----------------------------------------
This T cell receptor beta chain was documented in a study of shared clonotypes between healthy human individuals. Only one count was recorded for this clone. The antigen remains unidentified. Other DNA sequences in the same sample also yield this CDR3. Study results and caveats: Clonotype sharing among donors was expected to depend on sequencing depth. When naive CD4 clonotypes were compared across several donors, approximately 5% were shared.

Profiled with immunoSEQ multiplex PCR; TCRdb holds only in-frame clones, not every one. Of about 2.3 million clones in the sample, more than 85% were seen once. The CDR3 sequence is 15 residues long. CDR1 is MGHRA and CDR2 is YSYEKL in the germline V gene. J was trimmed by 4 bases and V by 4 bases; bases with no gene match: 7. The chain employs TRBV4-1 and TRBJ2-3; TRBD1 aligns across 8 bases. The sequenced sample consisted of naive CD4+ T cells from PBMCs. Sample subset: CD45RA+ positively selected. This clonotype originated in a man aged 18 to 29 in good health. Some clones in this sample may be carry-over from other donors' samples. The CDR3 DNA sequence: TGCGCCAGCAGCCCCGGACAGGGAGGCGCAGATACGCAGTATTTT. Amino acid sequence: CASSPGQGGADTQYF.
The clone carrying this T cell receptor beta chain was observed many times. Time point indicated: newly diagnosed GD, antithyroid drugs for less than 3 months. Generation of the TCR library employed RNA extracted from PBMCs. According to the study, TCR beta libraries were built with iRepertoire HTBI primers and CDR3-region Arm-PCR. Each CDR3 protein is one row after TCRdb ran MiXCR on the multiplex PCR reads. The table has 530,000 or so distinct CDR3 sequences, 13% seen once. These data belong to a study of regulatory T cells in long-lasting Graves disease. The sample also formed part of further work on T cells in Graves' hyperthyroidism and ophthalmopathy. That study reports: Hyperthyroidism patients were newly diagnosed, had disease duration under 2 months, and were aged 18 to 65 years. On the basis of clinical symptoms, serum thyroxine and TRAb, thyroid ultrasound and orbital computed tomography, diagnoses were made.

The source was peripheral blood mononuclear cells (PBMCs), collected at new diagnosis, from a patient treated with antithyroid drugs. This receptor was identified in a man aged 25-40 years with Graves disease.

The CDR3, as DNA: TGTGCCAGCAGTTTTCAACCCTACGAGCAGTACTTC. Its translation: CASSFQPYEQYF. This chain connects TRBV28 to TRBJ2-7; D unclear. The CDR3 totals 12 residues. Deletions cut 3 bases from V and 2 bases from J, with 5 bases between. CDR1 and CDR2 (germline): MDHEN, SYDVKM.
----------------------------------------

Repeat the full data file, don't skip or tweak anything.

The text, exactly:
This T cell receptor beta chain was documented in a study of shared clonotypes between healthy human individuals. Only one count was recorded for this clone. The antigen remains unidentified. Other DNA sequences in the same sample also yield this CDR3. Study results and caveats: Clonotype sharing among donors was expected to depend on sequencing depth. When naive CD4 clonotypes were compared across several donors, approximately 5% were shared.

Profiled with immunoSEQ multiplex PCR; TCRdb holds only in-frame clones, not every one. Of about 2.3 million clones in the sample, more than 85% were seen once. The CDR3 sequence is 15 residues long. CDR1 is MGHRA and CDR2 is YSYEKL in the germline V gene. J was trimmed by 4 bases and V by 4 bases; bases with no gene match: 7. The chain employs TRBV4-1 and TRBJ2-3; TRBD1 aligns across 8 bases. The sequenced sample consisted of naive CD4+ T cells from PBMCs. Sample subset: CD45RA+ positively selected. This clonotype originated in a man aged 18 to 29 in good health. Some clones in this sample may be carry-over from other donors' samples. The CDR3 DNA sequence: TGCGCCAGCAGCCCCGGACAGGGAGGCGCAGATACGCAGTATTTT. Amino acid sequence: CASSPGQGGADTQYF.
The clone carrying this T cell receptor beta chain was observed many times. Time point indicated: newly diagnosed GD, antithyroid drugs for less than 3 months. Generation of the TCR library employed RNA extracted from PBMCs. According to the study, TCR beta libraries were built with iRepertoire HTBI primers and CDR3-region Arm-PCR. Each CDR3 protein is one row after TCRdb ran MiXCR on the multiplex PCR reads. The table has 530,000 or so distinct CDR3 sequences, 13% seen once. These data belong to a study of regulatory T cells in long-lasting Graves disease. The sample also formed part of further work on T cells in Graves' hyperthyroidism and ophthalmopathy. That study reports: Hyperthyroidism patients were newly diagnosed, had disease duration under 2 months, and were aged 18 to 65 years. On the basis of clinical symptoms, serum thyroxine and TRAb, thyroid ultrasound and orbital computed tomography, diagnoses were made.

The source was peripheral blood mononuclear cells (PBMCs), collected at new diagnosis, from a patient treated with antithyroid drugs. This receptor was identified in a man aged 25-40 years with Graves disease.

The CDR3, as DNA: TGTGCCAGCAGTTTTCAACCCTACGAGCAGTACTTC. Its translation: CASSFQPYEQYF. This chain connects TRBV28 to TRBJ2-7; D unclear. The CDR3 totals 12 residues. Deletions cut 3 bases from V and 2 bases from J, with 5 bases between. CDR1 and CDR2 (germline): MDHEN, SYDVKM.